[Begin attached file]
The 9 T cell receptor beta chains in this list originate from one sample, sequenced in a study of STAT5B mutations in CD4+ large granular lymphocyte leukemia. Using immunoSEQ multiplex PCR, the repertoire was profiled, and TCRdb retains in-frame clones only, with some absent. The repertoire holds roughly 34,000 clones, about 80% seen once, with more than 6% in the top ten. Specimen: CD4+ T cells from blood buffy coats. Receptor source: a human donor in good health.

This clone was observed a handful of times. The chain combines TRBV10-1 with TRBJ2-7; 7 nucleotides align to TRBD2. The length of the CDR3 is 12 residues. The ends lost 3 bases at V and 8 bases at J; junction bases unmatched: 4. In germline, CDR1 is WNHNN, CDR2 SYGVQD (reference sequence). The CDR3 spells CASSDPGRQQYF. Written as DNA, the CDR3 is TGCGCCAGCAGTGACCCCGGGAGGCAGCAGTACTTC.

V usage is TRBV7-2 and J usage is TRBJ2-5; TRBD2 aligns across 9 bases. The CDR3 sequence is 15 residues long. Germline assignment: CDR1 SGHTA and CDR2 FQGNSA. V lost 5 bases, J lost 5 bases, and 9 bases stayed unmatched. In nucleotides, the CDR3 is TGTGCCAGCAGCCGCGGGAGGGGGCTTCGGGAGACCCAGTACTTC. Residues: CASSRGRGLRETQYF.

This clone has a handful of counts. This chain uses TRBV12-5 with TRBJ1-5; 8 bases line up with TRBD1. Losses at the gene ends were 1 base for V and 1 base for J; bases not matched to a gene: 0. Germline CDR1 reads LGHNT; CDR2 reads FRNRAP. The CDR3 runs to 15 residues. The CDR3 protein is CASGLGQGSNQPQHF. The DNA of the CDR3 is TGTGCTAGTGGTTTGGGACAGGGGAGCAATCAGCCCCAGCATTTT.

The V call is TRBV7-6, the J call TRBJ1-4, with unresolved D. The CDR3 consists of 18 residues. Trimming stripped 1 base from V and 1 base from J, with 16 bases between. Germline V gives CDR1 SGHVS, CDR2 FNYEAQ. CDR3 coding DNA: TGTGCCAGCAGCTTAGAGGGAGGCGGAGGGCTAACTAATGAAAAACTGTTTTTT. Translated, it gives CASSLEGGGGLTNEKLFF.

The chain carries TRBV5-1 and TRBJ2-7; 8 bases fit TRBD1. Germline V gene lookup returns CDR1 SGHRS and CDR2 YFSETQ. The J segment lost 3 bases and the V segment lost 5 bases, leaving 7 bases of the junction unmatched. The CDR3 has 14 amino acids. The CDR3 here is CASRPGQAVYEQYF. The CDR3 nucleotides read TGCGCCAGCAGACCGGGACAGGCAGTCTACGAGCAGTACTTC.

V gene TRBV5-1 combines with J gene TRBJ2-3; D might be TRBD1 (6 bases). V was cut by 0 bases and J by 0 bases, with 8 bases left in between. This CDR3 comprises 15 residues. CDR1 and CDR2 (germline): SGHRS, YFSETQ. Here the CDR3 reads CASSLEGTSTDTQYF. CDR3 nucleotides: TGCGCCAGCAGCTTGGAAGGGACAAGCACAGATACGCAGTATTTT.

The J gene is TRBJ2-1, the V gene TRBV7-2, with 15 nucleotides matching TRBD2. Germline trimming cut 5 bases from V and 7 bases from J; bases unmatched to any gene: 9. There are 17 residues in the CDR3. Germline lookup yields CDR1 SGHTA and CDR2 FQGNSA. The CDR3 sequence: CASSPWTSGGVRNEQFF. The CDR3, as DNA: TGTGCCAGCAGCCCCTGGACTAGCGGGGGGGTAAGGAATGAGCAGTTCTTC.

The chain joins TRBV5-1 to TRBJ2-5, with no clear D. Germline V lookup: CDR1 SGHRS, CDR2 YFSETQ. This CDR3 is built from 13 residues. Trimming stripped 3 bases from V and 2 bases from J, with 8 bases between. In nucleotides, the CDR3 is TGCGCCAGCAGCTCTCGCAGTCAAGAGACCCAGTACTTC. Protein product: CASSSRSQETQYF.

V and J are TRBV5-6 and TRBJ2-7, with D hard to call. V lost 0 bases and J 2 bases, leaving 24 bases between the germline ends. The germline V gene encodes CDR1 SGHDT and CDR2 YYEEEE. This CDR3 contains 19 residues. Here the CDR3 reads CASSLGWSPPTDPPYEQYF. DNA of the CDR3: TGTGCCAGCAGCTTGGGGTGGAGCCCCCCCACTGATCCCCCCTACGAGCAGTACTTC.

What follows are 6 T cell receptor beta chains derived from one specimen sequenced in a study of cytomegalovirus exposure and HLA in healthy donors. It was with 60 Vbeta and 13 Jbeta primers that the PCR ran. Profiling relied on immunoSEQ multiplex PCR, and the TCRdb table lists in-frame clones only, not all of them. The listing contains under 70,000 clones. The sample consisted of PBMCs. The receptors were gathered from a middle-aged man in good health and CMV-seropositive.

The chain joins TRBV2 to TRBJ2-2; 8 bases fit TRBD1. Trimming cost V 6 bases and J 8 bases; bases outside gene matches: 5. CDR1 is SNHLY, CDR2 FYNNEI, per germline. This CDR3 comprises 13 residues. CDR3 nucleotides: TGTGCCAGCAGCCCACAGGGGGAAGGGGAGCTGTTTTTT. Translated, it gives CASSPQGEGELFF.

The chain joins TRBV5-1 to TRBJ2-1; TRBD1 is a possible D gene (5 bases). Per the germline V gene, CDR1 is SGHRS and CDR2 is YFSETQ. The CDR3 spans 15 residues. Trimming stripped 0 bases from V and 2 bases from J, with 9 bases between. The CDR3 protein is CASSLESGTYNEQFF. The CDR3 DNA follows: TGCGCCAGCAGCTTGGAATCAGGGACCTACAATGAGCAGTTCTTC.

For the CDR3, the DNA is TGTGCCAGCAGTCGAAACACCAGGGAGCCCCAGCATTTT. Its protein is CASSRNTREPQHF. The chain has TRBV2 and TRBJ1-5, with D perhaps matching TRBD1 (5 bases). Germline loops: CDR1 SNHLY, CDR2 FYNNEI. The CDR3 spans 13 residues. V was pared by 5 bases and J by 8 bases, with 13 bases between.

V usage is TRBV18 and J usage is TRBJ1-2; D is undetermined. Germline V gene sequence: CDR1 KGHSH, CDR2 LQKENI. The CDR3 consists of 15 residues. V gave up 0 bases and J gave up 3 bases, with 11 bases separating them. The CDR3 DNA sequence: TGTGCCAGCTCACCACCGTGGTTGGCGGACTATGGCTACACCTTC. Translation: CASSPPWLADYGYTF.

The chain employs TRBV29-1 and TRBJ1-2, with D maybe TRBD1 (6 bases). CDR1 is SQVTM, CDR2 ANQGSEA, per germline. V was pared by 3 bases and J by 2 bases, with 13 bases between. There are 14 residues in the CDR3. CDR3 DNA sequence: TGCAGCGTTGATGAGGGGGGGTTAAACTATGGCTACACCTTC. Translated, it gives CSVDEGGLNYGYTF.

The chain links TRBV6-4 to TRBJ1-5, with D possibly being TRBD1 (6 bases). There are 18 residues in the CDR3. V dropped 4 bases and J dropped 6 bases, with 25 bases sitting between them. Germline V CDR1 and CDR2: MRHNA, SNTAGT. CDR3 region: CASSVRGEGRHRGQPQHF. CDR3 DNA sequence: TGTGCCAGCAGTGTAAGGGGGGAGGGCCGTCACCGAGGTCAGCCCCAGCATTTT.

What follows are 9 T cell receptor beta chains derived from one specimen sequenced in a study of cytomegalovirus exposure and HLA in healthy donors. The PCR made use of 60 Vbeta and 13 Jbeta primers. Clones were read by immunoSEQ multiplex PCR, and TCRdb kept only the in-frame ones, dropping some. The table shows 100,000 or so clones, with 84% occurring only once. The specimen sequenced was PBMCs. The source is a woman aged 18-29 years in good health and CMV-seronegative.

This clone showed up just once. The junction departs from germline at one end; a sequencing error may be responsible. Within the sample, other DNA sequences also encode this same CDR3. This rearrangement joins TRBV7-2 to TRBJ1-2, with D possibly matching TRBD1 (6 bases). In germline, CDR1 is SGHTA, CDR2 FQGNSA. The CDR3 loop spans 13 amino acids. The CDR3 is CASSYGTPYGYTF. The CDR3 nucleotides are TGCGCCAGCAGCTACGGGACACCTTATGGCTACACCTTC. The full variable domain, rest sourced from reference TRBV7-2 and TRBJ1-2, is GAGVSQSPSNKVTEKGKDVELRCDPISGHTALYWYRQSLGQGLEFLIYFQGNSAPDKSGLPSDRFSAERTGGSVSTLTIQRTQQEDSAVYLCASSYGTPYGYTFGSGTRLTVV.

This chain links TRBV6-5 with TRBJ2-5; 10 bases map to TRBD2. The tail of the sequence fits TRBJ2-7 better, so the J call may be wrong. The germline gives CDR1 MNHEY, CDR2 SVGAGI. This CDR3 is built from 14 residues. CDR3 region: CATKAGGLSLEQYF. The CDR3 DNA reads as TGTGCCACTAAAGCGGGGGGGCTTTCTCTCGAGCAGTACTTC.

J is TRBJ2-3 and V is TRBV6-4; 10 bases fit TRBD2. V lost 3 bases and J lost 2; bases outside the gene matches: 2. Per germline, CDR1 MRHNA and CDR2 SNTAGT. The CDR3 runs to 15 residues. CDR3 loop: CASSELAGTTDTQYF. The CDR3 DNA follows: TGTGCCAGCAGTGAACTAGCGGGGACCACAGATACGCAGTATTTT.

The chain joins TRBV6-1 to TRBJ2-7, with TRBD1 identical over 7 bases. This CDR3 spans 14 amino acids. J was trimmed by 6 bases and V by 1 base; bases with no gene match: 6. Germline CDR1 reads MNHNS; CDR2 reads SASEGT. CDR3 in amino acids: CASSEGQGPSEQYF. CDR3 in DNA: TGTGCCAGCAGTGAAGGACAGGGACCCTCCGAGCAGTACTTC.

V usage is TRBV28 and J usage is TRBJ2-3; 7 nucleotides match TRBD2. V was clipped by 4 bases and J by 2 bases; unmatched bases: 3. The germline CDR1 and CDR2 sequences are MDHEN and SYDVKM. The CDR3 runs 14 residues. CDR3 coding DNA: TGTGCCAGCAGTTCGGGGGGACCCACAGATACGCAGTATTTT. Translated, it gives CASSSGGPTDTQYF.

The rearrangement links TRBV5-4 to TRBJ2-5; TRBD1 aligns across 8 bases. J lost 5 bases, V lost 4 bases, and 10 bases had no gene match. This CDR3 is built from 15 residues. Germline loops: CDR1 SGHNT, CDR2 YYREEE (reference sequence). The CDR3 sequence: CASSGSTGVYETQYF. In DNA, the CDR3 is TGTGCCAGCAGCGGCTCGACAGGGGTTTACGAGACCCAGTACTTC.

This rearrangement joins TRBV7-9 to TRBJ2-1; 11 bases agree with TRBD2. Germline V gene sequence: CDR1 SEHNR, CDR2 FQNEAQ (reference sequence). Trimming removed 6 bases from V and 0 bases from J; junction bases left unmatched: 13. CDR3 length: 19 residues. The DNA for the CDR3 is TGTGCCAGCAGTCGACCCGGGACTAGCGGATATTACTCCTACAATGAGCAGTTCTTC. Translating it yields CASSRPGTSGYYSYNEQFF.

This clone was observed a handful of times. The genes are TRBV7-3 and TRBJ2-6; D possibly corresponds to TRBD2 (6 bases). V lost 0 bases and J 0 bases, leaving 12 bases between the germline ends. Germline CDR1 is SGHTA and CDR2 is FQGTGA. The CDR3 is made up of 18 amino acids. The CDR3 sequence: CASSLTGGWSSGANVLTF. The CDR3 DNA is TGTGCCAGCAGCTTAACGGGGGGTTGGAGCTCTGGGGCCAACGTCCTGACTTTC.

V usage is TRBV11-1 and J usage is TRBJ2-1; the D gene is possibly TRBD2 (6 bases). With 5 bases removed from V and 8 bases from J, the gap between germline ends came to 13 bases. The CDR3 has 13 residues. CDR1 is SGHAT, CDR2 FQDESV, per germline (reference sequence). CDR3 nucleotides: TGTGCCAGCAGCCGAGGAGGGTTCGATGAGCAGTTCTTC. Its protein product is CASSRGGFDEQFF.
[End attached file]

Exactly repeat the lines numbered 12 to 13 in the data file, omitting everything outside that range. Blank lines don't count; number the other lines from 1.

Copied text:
The chain joins TRBV2 to TRBJ2-2; 8 bases fit TRBD1. Trimming cost V 6 bases and J 8 bases; bases outside gene matches: 5. CDR1 is SNHLY, CDR2 FYNNEI, per germline. This CDR3 comprises 13 residues. CDR3 nucleotides: TGTGCCAGCAGCCCACAGGGGGAAGGGGAGCTGTTTTTT. Translated, it gives CASSPQGEGELFF.

The chain joins TRBV5-1 to TRBJ2-1; TRBD1 is a possible D gene (5 bases). Per the germline V gene, CDR1 is SGHRS and CDR2 is YFSETQ. The CDR3 spans 15 residues. Trimming stripped 0 bases from V and 2 bases from J, with 9 bases between. The CDR3 protein is CASSLESGTYNEQFF. The CDR3 DNA follows: TGCGCCAGCAGCTTGGAATCAGGGACCTACAATGAGCAGTTCTTC.